A few years ago, I applied for employment with the AARP Senior Employment Program. They assigned (these assignments are temporary with the possibility to hire) me to a library with another AARP employee. She had worked there for many years; even though our contract through the Department of Labor is 48 months. I had been assigned there for only 18 months when a new director was appointed and she implemented a new program called the “Job Club.” This Job Club was to allow each employee only six months on an assigned position. My co-worker’s contract came to an end with AARP. My arrangement with the library was only part-time and shortly after the branch manager expressed her desire to hire me with as an employee the City of Hampton. Due to conflicts with her and the library director, I was denied employment. I then decided to pursue a career at TNCC as an Administrative Support Technician. I received a phone call one day and was told that I was to participate in the “mandatory” Job Club. I informed the director that I had enrolled at TNCC and the schedule was in conflict with my class schedule. The director stated that my ex-coworker had stayed on her assignment too long and that it was my problem if I had started attending school. It became very stressful trying to go to work, attending the Job Club, and trying to go to school. Extremely demanding when using public transportation in weather that showed up in the form of dangerous heat, wind, rain, sleet, or snow. Finally, after months of working with this schedule, I called the director of AARP and ask to be transferred somewhere that would consider me for permanent employment. Eventually, I was transferred to the Urban League of Hampton Roads, where I’m currently employed.
I met Renee when she applied for employment opportunities through our Workforce Development Program at the Urban League of Hampton Roads. During the orientation, I noticed that she was withdrawn and was unwilling to cooperate during the session. Our protocol is to schedule clients a one-on-one appointment with Gary Armstrong, who was the workforce manager. After her meeting with Mr. Armstrong, we were informed that he didn’t think she would be a good candidate for the program. You see, because of her negative attitude and disposition, she was allowing those characteristics to have a profound effect on the goals she was pursuing. We partner with Tidewater Building Associates and other organizations to help promote employment opportunities. She was interested in Tidewater Builders and they were especially looking for women to enroll for free training while earning an HVAC certification. We, the staff, had a meeting about what to do as far as Renee was concerned. Mr. Armstrong eventually came up with the idea to have her to write an essay on why she wanted to work for Tidewater Builders. Renee wrote that essay while sitting in the office and boy were we in for a big surprise. She was articulate and not only that, her use of grammar and proper punctuation was on point. Renee was accepted to Tidewater Builders where she graduated at the top of her class. After graduating, she returned our office asking for help to fill an application for a security clearance to become a contractor for the Department of the Navy. She is now employed as a contractor with the United States Navy.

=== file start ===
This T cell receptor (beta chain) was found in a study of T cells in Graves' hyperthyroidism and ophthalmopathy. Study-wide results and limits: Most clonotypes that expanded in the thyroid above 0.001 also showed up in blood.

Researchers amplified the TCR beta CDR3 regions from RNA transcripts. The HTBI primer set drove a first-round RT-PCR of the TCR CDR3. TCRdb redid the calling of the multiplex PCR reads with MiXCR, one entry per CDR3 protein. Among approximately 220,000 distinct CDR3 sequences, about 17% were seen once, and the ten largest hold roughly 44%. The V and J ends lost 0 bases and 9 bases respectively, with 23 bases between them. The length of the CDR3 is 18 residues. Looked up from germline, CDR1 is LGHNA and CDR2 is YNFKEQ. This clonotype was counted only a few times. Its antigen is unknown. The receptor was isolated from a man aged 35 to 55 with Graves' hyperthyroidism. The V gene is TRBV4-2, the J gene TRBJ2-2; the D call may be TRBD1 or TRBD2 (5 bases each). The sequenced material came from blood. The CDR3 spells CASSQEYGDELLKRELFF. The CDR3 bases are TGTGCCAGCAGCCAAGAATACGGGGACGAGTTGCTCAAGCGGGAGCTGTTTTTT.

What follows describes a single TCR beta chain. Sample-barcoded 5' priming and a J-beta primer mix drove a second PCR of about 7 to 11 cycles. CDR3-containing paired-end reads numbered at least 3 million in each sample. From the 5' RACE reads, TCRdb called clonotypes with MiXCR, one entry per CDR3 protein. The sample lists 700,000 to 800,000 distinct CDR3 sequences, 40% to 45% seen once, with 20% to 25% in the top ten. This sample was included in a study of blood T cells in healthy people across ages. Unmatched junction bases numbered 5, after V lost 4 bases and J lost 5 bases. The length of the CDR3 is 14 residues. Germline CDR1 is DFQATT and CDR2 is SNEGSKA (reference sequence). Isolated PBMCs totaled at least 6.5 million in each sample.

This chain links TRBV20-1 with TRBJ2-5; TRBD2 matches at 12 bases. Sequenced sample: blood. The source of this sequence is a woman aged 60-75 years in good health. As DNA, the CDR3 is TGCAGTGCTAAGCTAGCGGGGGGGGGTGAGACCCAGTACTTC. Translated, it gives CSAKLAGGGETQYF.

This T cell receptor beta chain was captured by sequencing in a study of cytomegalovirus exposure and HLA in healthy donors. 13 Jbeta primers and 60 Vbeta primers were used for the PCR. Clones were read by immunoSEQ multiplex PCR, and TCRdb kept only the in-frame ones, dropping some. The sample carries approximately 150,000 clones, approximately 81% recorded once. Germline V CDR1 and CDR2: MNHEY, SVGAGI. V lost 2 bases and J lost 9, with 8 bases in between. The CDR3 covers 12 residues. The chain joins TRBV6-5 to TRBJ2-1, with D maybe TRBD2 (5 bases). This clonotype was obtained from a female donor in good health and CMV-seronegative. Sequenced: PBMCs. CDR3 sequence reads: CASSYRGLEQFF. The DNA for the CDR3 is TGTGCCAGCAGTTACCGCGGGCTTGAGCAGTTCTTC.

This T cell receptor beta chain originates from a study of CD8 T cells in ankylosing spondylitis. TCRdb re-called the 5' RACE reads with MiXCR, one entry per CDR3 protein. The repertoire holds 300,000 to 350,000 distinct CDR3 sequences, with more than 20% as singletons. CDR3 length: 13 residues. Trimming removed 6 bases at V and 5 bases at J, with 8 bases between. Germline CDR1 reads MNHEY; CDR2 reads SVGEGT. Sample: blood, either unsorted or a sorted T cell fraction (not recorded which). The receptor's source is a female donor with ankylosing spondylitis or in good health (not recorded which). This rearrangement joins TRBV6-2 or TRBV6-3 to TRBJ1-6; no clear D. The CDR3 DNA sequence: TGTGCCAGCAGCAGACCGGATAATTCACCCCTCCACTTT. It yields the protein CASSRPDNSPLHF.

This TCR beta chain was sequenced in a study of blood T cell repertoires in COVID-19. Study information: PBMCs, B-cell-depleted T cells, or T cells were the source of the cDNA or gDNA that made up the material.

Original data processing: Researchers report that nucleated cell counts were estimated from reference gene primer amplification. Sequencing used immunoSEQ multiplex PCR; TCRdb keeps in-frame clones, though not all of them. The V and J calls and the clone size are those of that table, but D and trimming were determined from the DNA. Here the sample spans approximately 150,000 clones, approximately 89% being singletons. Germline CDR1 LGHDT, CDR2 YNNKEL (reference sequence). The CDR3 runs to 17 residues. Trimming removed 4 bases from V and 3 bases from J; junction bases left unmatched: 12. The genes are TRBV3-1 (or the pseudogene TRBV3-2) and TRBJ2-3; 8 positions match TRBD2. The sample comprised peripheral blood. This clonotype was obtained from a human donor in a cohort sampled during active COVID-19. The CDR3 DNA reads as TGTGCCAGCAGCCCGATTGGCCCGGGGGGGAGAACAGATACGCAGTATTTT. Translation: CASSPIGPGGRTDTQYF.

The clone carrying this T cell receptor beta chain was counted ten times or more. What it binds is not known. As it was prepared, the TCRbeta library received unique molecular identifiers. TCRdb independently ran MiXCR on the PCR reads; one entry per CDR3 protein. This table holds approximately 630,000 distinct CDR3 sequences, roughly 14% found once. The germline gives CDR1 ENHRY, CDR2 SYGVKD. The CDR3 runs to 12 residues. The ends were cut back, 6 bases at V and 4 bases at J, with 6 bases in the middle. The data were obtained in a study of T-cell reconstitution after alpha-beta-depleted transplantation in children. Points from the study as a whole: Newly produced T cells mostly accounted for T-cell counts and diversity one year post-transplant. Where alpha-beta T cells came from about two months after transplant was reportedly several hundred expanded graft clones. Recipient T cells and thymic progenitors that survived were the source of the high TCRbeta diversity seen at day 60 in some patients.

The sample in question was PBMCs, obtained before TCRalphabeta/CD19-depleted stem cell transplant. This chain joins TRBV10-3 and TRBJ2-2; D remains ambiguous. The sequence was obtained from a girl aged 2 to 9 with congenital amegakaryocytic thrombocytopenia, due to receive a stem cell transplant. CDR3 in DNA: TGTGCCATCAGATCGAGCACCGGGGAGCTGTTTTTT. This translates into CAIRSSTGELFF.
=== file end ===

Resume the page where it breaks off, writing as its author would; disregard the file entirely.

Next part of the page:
In summary, a Creator’s Mindset is essential when pursuing goals that are necessary for your success. To be successful; one must be committed to one self, must maintain a positive attitude, stay motivated, and always take responsibility for one’s own life. The bottom line is that you are the prime mover of your life.
Downing, Skip. On Course: Strategies for Creating Success in College and in Life, 7th ed. Boston: Cengage, 2014.
Mirman, David. “Do You Think Like a Victim or a Creator?” You are the Prime Mover. 2 Jan. 2012. 8 Dec.2014.